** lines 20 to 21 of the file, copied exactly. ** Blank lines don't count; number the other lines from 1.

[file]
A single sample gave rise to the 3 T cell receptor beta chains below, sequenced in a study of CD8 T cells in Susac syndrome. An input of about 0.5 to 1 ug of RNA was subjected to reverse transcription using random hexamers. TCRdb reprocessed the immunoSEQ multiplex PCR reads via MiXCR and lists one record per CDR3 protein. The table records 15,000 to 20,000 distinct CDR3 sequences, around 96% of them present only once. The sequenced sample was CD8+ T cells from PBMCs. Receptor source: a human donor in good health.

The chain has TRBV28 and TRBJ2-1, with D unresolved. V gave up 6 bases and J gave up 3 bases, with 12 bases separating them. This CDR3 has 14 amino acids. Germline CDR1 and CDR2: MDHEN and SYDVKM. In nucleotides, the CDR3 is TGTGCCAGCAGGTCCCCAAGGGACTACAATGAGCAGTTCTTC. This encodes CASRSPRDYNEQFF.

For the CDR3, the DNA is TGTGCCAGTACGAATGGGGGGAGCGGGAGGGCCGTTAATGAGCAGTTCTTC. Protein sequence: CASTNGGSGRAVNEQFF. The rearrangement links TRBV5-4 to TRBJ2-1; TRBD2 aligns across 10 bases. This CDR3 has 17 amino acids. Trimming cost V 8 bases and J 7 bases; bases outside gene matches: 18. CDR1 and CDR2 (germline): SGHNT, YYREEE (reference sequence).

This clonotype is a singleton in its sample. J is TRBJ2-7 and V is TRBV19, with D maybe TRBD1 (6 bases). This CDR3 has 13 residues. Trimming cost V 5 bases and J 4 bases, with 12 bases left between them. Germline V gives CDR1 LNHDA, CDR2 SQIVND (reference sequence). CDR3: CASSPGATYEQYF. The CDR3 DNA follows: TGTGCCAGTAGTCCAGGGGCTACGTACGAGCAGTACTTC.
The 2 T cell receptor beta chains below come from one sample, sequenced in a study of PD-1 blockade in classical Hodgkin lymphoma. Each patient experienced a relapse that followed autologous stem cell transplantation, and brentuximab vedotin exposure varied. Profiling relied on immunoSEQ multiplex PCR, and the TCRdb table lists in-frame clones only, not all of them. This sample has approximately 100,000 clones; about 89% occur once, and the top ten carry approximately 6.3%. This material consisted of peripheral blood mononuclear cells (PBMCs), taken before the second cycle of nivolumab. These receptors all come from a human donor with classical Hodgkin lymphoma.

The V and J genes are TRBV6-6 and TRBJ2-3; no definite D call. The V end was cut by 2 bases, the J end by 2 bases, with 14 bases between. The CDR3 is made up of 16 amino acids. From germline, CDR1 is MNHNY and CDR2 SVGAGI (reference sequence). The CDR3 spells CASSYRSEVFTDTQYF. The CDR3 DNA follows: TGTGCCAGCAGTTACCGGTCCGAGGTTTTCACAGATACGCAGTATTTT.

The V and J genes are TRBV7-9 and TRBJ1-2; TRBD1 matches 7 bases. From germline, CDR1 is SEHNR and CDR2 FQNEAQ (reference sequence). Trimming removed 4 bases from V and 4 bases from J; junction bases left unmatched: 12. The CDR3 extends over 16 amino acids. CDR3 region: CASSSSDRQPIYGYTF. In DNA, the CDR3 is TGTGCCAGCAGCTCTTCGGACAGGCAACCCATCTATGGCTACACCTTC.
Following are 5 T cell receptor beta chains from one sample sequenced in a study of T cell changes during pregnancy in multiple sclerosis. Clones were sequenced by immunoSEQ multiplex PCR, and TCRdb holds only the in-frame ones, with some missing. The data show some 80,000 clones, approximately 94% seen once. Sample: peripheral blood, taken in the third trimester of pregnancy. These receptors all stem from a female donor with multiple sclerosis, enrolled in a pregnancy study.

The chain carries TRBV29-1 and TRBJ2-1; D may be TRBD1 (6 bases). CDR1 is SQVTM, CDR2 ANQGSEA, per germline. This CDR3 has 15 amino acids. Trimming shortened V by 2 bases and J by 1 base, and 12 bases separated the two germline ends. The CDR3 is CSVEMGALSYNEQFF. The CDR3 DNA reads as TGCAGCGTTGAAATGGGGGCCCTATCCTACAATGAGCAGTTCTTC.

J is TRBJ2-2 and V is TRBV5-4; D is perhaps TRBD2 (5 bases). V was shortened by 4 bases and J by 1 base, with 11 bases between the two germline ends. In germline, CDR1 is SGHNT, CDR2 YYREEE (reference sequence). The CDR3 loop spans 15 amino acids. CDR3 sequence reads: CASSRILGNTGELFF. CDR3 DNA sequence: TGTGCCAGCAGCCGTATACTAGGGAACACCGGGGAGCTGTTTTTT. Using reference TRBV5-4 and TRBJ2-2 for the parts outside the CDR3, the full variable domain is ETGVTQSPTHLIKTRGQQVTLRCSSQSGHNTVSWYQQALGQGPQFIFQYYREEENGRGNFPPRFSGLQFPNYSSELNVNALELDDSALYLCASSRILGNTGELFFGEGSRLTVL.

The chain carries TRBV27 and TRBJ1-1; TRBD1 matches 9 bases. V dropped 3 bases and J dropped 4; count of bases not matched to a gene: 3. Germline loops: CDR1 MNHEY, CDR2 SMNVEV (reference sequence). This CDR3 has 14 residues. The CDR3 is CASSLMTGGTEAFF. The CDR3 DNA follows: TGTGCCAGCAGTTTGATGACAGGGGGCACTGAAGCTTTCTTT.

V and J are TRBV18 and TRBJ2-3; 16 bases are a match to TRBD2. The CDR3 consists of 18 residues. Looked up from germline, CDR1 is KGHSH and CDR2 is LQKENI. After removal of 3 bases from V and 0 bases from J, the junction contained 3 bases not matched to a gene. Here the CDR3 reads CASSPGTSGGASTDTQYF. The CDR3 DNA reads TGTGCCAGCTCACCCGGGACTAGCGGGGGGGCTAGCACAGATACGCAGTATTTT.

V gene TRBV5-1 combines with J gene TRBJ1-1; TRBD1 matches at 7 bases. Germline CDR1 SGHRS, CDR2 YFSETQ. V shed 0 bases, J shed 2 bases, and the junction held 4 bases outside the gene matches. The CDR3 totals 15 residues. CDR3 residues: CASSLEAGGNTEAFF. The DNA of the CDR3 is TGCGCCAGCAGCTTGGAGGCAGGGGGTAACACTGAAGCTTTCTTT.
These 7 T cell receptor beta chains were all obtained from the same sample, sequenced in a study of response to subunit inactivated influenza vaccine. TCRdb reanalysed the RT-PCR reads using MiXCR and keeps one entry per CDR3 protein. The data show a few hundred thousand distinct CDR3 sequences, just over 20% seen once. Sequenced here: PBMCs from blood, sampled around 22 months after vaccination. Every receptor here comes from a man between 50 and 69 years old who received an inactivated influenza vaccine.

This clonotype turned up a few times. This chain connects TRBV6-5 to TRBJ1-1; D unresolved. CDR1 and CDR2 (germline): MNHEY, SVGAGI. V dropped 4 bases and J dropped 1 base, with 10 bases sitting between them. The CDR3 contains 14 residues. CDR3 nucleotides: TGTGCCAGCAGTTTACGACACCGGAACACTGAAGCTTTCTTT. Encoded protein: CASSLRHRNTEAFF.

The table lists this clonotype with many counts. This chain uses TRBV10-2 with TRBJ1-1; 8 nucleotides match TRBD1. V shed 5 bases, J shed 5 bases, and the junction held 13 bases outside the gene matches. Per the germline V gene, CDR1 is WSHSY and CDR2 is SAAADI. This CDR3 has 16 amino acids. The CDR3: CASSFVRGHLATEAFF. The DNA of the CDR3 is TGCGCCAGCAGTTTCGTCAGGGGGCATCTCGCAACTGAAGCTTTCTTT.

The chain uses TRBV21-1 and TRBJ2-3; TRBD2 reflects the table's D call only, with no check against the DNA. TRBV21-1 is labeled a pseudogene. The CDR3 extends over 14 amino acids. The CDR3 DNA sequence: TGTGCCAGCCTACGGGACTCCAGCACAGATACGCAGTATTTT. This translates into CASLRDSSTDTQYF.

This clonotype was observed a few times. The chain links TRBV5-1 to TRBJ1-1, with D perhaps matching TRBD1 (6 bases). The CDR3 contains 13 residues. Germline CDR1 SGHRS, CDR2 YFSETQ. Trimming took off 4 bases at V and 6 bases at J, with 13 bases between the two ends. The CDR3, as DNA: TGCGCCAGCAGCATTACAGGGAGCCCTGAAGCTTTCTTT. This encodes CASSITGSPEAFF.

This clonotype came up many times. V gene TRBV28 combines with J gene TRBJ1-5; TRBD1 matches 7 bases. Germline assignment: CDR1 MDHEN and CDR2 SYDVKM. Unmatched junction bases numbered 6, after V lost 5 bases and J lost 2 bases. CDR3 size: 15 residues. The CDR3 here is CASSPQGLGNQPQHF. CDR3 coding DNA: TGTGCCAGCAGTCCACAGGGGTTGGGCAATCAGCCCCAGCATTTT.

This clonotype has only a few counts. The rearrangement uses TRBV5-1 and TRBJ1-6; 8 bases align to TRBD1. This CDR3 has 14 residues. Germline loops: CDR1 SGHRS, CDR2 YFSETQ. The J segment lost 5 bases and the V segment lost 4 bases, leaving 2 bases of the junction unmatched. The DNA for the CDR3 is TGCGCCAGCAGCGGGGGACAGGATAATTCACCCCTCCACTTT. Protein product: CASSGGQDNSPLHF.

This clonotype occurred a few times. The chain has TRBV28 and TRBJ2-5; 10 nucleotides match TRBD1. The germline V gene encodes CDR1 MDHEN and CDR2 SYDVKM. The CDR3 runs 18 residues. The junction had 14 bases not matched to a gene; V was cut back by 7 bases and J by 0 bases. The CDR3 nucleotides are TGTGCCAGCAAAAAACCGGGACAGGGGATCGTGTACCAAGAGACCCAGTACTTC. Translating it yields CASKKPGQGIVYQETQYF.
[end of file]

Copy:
This clonotype has only a few counts. The rearrangement uses TRBV5-1 and TRBJ1-6; 8 bases align to TRBD1. This CDR3 has 14 residues. Germline loops: CDR1 SGHRS, CDR2 YFSETQ. The J segment lost 5 bases and the V segment lost 4 bases, leaving 2 bases of the junction unmatched. The DNA for the CDR3 is TGCGCCAGCAGCGGGGGACAGGATAATTCACCCCTCCACTTT. Protein product: CASSGGQDNSPLHF.

This clonotype occurred a few times. The chain has TRBV28 and TRBJ2-5; 10 nucleotides match TRBD1. The germline V gene encodes CDR1 MDHEN and CDR2 SYDVKM. The CDR3 runs 18 residues. The junction had 14 bases not matched to a gene; V was cut back by 7 bases and J by 0 bases. The CDR3 nucleotides are TGTGCCAGCAAAAAACCGGGACAGGGGATCGTGTACCAAGAGACCCAGTACTTC. Translating it yields CASKKPGQGIVYQETQYF.